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How is College Different from High School?

Personal Freedom in High School

  • Your time is structured by others.

  • You can count on your parents and teachers to remind you of your responsibilities and to guide you in setting priori- ties.

  • Guiding principle: you will usually be told what your responsibilities are and corrected if your behavior is out of line.

High School Classes

  • You spend 6 hours each day -- 30 hours a week in class.

  • Most of your classes are arranged for you.

  • You are not responsible for knowing what it takes to gradu-


Personal Freedom in College

  • You manage your own time.

  • You will be faced with a large number of moral and ethical decisions you have not had to face previously. You must balance your responsibilities and set priorities.

  • Guiding principle: You're old enough to take responsibility for what you do and don't do, as well as for the consequences of your decisions.

College Classes

  • You spend 12-16 hours each week in class. More time will be spent study- ing, usually 2 hours for every 1 hour of time spent in class; if you take 12 units, you will need 24 hours of studying, or 36 hours a week for class activ- ities.

  • You arrange your own schedule in consultation with a counselor. Schedules tend to look lighter than they really are.

  • Graduation requirements are complex and differ for different majors and sometimes different years. You are expected to know which requirements apply to you.

week, and this may be mostly last minute test preparation. You often need to read or hear presentations only once to

You need to review class notes and text regularly. Guiding principle: It's up to you to read and understand the assigned mate-

learn all you need to learn about them. Guiding principle: You will usually be told in class what you

rial; lectures and assignments proceed from the assumption that you've already done so.

need to learn from assigned readings.

Tests in High School

  • Make-up tests are often available.

  • Teachers frequently rearrange test dates to avoid conflicts with school events.

  • Testing is frequent and covers small amounts of material.

  • Mastery is usually seen as the ability to reproduce what you were taught in the form in which it was presented to you, or to solve the kinds of problems you were shown how to solve.

Grades in High School

  • Grades are given for most assigned work.

  • Initial test grades, especially when they are low, may not have an adverse effect on your overall grade.

  • Guiding principle: "Effort counts." Courses are usually structured to reward a "good-faith effort."

Tests in College

  • Make-up tests are seldom an option; if they are, you need to request them.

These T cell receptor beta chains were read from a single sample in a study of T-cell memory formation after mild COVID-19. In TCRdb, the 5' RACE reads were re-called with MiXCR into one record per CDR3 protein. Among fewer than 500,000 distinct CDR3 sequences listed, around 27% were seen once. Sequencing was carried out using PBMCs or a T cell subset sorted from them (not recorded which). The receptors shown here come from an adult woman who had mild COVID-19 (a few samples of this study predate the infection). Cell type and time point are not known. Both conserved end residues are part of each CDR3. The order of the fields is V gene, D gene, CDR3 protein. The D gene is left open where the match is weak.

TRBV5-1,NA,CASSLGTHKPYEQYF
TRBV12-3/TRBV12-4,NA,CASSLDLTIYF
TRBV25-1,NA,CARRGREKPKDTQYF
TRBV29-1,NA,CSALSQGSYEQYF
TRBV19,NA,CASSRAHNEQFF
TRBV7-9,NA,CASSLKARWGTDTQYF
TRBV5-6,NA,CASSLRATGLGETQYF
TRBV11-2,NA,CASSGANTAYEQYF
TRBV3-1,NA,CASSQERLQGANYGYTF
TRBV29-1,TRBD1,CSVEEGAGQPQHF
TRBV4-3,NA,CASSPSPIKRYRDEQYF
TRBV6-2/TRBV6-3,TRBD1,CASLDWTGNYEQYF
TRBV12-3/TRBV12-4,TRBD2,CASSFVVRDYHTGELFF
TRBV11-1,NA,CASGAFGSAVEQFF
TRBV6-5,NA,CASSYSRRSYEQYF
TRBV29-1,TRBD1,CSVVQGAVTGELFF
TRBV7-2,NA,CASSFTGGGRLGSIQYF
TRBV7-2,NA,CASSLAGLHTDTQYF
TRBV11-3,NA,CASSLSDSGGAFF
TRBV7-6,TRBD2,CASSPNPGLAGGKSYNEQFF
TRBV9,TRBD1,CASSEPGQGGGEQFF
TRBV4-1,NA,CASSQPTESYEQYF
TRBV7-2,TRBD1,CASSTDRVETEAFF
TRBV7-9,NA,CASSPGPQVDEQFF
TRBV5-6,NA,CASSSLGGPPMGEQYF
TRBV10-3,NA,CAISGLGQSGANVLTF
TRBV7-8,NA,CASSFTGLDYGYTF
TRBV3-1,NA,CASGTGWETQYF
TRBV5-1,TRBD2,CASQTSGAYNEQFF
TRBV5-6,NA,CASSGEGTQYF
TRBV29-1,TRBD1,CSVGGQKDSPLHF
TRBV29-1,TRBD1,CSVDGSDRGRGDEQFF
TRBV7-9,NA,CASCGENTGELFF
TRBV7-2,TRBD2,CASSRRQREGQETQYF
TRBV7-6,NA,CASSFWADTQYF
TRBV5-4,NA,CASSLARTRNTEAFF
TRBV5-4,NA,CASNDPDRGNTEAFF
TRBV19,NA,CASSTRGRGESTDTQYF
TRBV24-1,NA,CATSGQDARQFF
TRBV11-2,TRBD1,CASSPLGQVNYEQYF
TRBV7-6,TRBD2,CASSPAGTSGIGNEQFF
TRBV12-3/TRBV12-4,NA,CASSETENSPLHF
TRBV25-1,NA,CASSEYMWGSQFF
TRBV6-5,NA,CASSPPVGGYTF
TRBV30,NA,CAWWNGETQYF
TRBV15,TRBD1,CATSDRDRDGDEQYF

• Instructors in different courses usually schedule tests without regard to the demands of other courses or outside activities.

  • Testing is usually infrequent, often cumulative, covering large amounts of material, you, not the professor; need to organize the material to prepare for the test.

  • Mastery is often seen as the ability to apply what you've learned to new sit- uations or to solve new kinds of problems.

Grades in College

  • Grades may not be provided for all assigned work.

  • Watch out for your first tests. These are usually "wake-up calls" to let you know what is expected but they also may account for a substantial part of your course grade.

  • Guiding principle: "Results count." Though "good-faith effort" is important in regard to the instructor's willingness to help you achieve good results, it will not substitute for results when a professor is giving you a grade.

High School Teachers

  • Teachers approach you if they believe you need assistance.

  • Teachers have been trained in teaching methods to assist in imparting knowledge to you, the student.

  • Teachers present materials to help you understand the material in the textbook.

  • Teachers often take time to remind you of assignments and due dates.

College Instructors

  • Instructors are usually open and helpful, but most expect you to initiate contact if you need help or assistance.

  • Instructors have been trained in their particular areas.

  • Instructors may not follow the textbook. Instead, to amplify the text, they may give illustrations, provide background information, or discuss research about the topic you are studying. Or, they may expect you to relate classes to the textbook readings.

  • Instructors expect you to read, save, and consult the course syllabus; the syllabus spells out exactly what is expected of you, when it is due, and how it will be graded.

Studying in High School

  • You may study outside of class as little as 0 to 2 hours a

Studying in College

  • You need to study at least 2-3 hours outside of class for each hour in class.


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